Holland & Knight LLP

The Illinois Legislature passed House Bill 3360 on Jan. 13, 2021, to amend the state's judgment interest statute and add prejudgment interest on all personal injury and wrongful death claims decided in favor of the plaintiff. The bill, which awaits signing by Gov. JB Pritzker, provides that in all personal injury actions, the plaintiff shall recover prejudgment interest at the rate of 9 percent per year on all damages awarded in a judgment. The prejudgment interest will begin to accrue on the date the defendant has notice of the injury.

Background

To date, Illinois law has not recognized the award of prejudgment interest in tort actions for personal injury or wrongful death. Instead, Illinois' judgment interest statute currently imposes only post-judgment interest in tort actions at the rate of 9 percent per year calculated to accrue from the date of judgment. See 735 ILCS 5/2-1303(a).

Application and Effect

House Bill 3360 seeks to modify the Illinois judgment interest statute to provide that in all actions for personal injury or wrongful death, a plaintiff shall recover prejudgment interest on all damages rendered in a judgment against a tortfeasor at an interest rate of 9 percent per year.

The proposed amendment sets the calculation of prejudgment interest to begin accruing on the date the tortfeasor has notice of the injury. This will include the date that the injury occurred or the date of written notice.

Because the amendment through House Bill 3360 would become effective upon it becoming law, there would be an immediate impact. It provides that for any personal injury or wrongful death occurring before the effective date of the bill, prejudgment interest shall begin to accrue on the later of the effective date or the date that the alleged tortfeasor has notice of the injury.

For example, this would mean that in cases currently pending in the courts of Illinois, prejudgment interest will begin to be calculated and accrue on the date the bill becomes effective. Likewise, with respect to claims that have not been filed but involve injuries that occurred before the effective date of the bill, interest will also begin to be calculated and accrue from the effective date of the bill, provided the tortfeasor is on notice of the injury or wrongful death.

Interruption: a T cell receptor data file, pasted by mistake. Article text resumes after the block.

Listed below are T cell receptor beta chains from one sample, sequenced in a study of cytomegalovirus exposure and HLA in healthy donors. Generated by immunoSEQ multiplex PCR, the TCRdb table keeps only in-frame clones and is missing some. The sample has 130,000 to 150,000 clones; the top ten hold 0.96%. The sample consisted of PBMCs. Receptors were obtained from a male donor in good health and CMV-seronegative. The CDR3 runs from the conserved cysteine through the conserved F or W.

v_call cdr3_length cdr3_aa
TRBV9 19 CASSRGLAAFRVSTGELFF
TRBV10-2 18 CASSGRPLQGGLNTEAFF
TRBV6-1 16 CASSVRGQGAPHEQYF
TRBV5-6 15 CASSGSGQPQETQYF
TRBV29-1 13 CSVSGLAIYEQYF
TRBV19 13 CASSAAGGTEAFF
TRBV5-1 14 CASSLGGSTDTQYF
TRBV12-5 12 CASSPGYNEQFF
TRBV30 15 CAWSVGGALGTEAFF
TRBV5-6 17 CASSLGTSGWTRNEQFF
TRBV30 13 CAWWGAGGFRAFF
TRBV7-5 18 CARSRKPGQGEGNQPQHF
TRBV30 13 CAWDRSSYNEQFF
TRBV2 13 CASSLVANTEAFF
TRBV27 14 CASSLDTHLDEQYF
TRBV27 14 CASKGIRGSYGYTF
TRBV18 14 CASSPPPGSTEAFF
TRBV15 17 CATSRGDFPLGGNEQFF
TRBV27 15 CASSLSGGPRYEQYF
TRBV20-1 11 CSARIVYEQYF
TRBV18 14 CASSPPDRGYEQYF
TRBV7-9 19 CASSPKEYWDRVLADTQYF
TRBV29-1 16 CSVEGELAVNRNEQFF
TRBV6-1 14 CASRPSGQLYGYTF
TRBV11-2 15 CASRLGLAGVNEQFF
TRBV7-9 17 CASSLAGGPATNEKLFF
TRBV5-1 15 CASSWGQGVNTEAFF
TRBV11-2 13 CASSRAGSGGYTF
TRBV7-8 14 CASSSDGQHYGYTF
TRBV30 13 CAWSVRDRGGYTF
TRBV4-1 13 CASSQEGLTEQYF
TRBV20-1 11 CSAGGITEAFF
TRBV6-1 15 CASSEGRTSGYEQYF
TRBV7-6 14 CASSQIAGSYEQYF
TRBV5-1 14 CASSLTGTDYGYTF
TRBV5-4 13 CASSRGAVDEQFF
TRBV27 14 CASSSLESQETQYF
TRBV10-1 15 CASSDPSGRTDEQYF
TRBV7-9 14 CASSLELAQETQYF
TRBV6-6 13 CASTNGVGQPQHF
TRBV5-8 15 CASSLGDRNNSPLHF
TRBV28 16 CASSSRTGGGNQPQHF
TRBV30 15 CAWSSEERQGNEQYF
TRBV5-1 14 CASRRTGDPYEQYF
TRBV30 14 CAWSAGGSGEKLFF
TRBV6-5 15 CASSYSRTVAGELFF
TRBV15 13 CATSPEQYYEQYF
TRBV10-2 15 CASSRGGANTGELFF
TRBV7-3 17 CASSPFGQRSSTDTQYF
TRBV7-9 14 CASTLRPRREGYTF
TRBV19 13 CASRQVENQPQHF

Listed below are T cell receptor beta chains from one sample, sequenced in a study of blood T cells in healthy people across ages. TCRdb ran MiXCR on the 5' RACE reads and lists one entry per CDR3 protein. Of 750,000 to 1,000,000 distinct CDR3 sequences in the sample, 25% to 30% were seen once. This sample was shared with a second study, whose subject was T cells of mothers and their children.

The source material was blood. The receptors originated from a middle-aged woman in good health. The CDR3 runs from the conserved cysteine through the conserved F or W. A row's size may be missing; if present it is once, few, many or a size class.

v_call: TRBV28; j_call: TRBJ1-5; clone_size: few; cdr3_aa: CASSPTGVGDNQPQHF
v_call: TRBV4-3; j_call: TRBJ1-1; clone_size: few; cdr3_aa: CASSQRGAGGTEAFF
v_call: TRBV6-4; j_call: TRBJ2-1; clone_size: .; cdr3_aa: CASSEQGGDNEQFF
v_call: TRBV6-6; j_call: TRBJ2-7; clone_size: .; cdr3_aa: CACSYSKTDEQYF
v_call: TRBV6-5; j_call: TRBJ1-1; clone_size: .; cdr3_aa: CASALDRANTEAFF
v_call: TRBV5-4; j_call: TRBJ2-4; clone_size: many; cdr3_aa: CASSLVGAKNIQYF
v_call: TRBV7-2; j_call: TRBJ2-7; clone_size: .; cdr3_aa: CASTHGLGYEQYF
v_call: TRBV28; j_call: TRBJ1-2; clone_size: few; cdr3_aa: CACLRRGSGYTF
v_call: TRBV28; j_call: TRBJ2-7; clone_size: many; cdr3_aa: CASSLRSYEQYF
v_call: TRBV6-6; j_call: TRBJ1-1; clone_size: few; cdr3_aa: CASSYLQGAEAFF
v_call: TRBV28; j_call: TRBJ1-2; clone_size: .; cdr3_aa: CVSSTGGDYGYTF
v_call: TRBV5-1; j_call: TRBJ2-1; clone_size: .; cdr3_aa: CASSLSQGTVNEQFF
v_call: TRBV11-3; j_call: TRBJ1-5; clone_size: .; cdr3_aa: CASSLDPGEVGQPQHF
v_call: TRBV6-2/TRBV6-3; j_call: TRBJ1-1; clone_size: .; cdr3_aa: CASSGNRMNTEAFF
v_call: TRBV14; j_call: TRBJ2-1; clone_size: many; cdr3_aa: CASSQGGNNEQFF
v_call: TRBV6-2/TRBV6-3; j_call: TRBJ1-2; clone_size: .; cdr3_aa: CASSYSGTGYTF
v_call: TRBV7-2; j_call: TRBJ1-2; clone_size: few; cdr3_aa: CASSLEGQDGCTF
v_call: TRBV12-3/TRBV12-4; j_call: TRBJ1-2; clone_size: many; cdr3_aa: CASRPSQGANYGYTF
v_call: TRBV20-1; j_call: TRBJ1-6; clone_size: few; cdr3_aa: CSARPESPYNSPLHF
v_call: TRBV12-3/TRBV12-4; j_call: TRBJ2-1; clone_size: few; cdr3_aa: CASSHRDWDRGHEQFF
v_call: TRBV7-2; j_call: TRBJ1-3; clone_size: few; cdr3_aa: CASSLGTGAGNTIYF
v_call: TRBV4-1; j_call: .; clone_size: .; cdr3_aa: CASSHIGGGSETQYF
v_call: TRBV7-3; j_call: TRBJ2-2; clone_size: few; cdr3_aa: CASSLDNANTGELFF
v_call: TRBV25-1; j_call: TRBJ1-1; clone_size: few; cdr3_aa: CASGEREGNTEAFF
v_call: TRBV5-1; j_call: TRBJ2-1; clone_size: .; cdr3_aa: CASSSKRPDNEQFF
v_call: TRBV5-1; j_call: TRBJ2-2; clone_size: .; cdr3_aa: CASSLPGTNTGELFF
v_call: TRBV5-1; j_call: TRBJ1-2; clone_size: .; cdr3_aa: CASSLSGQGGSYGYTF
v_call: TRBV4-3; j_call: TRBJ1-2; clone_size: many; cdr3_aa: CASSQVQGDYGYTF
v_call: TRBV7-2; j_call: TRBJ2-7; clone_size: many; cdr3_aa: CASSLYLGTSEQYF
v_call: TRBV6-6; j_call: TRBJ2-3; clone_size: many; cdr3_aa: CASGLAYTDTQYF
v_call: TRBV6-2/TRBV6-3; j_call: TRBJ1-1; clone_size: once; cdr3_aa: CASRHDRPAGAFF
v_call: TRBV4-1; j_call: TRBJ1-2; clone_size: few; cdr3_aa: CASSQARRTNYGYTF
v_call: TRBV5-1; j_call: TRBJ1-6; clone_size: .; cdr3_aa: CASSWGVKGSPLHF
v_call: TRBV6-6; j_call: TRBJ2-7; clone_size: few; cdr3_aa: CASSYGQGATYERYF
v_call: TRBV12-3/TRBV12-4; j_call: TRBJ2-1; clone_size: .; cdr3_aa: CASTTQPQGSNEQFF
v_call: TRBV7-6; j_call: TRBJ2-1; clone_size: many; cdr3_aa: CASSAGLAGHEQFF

Conclusion

If signed into law by Gov. Pritzker, this important change to the Illinois judgment interest statute would mark the first time that prejudgment interest will be allowed against tortfeasors for personal injury or wrongful death upon the entry of a judgment.


Information contained in this alert is for the general education and knowledge of our readers. It is not designed to be, and should not be used as, the sole source of information when analyzing and resolving a legal problem, and it should not be substituted for legal advice, which relies on a specific factual analysis. Moreover, the laws of each jurisdiction are different and are constantly changing. This information is not intended to create, and receipt of it does not constitute, an attorney-client relationship. If you have specific questions regarding a particular fact situation, we urge you to consult the authors of this publication, your Holland & Knight representative or other competent legal counsel.


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